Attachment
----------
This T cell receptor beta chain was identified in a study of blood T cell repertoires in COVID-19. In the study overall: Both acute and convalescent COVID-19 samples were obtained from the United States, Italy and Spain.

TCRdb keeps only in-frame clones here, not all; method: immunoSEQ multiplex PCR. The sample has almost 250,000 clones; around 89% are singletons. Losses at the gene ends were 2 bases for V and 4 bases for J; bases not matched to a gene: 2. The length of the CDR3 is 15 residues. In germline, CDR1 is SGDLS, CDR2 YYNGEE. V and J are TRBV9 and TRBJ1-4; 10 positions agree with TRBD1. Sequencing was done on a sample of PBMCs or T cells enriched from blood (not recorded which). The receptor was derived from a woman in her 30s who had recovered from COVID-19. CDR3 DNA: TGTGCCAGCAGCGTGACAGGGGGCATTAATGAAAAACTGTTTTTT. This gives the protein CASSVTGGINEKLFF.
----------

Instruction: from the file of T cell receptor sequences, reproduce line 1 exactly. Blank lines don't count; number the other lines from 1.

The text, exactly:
This T cell receptor beta chain was identified in a study of blood T cell repertoires in COVID-19. In the study overall: Both acute and convalescent COVID-19 samples were obtained from the United States, Italy and Spain.